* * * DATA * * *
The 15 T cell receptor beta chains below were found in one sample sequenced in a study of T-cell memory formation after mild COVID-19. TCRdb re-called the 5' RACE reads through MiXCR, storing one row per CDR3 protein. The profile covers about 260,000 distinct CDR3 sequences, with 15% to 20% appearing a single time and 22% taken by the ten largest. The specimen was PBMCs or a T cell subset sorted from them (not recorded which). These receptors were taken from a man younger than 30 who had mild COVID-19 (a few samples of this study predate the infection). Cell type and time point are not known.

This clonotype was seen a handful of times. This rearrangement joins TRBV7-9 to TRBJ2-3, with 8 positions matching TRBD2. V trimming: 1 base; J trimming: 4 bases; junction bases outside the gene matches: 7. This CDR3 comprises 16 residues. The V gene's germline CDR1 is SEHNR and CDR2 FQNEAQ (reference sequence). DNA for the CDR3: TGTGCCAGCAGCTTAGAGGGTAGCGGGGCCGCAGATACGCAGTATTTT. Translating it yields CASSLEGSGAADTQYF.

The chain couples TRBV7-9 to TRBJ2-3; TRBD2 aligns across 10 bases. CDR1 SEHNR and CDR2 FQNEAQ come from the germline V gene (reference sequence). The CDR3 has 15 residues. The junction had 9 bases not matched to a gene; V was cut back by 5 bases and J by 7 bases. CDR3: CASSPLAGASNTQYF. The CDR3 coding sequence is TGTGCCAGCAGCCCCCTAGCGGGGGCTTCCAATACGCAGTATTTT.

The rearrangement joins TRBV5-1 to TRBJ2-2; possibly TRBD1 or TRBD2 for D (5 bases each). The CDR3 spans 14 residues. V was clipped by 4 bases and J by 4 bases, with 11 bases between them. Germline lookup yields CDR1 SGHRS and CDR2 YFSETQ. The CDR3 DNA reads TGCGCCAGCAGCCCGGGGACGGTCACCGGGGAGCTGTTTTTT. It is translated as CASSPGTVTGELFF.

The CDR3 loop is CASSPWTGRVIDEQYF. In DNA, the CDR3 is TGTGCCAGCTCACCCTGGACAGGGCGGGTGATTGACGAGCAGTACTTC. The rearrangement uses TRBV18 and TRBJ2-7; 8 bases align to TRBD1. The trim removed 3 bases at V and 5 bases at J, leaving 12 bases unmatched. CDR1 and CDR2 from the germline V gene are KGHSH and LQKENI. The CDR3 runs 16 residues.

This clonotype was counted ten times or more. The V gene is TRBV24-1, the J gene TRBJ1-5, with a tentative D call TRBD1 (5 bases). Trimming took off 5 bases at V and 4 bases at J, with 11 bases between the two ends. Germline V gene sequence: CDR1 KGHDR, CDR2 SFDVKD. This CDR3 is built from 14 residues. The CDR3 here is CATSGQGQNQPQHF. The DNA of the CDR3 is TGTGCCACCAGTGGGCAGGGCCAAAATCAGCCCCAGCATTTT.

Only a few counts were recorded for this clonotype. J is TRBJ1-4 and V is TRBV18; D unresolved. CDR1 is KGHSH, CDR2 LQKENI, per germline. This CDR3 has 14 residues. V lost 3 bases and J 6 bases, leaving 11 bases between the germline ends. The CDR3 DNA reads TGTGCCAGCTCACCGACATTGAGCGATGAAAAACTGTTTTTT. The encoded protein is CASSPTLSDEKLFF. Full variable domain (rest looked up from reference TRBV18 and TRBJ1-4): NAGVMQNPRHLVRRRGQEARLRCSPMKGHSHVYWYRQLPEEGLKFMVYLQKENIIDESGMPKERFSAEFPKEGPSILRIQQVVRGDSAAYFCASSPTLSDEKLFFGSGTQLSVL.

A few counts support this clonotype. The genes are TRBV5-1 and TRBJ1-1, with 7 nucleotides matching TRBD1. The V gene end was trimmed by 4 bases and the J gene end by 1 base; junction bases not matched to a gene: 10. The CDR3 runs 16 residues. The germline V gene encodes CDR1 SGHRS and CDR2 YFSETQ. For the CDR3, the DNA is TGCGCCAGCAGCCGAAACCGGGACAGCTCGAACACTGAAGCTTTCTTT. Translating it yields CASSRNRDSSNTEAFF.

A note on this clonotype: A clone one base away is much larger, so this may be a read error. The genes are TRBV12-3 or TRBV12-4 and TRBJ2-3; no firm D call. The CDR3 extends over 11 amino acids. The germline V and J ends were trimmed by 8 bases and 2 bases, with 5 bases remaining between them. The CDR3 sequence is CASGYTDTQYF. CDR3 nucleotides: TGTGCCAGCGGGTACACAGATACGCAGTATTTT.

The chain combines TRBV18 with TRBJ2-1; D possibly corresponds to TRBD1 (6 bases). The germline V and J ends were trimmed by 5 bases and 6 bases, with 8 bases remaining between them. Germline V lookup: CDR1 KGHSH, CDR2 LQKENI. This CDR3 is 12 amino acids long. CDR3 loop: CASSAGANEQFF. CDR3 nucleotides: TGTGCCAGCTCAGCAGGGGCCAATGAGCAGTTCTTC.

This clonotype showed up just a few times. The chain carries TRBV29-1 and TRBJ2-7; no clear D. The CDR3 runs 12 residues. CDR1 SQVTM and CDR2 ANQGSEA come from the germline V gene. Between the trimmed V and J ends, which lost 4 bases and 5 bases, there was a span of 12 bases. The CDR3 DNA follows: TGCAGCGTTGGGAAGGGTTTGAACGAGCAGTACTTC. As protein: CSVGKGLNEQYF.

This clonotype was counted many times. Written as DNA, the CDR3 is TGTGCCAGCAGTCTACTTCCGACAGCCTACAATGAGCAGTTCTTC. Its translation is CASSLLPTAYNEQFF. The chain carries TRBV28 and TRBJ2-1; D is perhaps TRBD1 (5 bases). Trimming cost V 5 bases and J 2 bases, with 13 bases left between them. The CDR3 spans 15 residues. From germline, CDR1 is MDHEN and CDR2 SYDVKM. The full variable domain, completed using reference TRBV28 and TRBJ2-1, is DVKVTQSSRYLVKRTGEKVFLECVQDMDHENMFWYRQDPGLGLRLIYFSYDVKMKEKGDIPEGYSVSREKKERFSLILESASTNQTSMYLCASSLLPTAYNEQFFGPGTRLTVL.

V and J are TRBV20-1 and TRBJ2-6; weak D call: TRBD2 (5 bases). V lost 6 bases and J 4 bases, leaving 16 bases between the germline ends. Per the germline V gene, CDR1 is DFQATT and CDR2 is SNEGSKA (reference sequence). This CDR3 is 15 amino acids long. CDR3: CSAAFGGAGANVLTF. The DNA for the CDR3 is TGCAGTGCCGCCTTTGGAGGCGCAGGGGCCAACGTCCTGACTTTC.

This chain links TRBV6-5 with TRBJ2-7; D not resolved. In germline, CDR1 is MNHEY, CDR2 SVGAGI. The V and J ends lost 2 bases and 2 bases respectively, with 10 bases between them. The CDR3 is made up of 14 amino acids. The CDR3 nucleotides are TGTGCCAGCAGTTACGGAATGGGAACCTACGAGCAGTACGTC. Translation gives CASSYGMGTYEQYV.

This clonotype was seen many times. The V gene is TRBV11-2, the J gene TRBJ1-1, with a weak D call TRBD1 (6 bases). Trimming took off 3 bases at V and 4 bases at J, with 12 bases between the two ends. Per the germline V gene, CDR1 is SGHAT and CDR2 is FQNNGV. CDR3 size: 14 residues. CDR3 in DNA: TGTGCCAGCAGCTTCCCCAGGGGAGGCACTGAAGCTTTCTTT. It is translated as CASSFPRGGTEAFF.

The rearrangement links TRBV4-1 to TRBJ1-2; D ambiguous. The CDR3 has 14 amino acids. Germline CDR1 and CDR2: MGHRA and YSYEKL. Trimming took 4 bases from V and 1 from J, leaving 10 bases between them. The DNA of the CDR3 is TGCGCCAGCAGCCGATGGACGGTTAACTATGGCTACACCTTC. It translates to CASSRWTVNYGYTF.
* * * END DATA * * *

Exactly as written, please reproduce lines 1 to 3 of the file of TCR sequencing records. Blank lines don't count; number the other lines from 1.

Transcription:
The 15 T cell receptor beta chains below were found in one sample sequenced in a study of T-cell memory formation after mild COVID-19. TCRdb re-called the 5' RACE reads through MiXCR, storing one row per CDR3 protein. The profile covers about 260,000 distinct CDR3 sequences, with 15% to 20% appearing a single time and 22% taken by the ten largest. The specimen was PBMCs or a T cell subset sorted from them (not recorded which). These receptors were taken from a man younger than 30 who had mild COVID-19 (a few samples of this study predate the infection). Cell type and time point are not known.

This clonotype was seen a handful of times. This rearrangement joins TRBV7-9 to TRBJ2-3, with 8 positions matching TRBD2. V trimming: 1 base; J trimming: 4 bases; junction bases outside the gene matches: 7. This CDR3 comprises 16 residues. The V gene's germline CDR1 is SEHNR and CDR2 FQNEAQ (reference sequence). DNA for the CDR3: TGTGCCAGCAGCTTAGAGGGTAGCGGGGCCGCAGATACGCAGTATTTT. Translating it yields CASSLEGSGAADTQYF.

The chain couples TRBV7-9 to TRBJ2-3; TRBD2 aligns across 10 bases. CDR1 SEHNR and CDR2 FQNEAQ come from the germline V gene (reference sequence). The CDR3 has 15 residues. The junction had 9 bases not matched to a gene; V was cut back by 5 bases and J by 7 bases. CDR3: CASSPLAGASNTQYF. The CDR3 coding sequence is TGTGCCAGCAGCCCCCTAGCGGGGGCTTCCAATACGCAGTATTTT.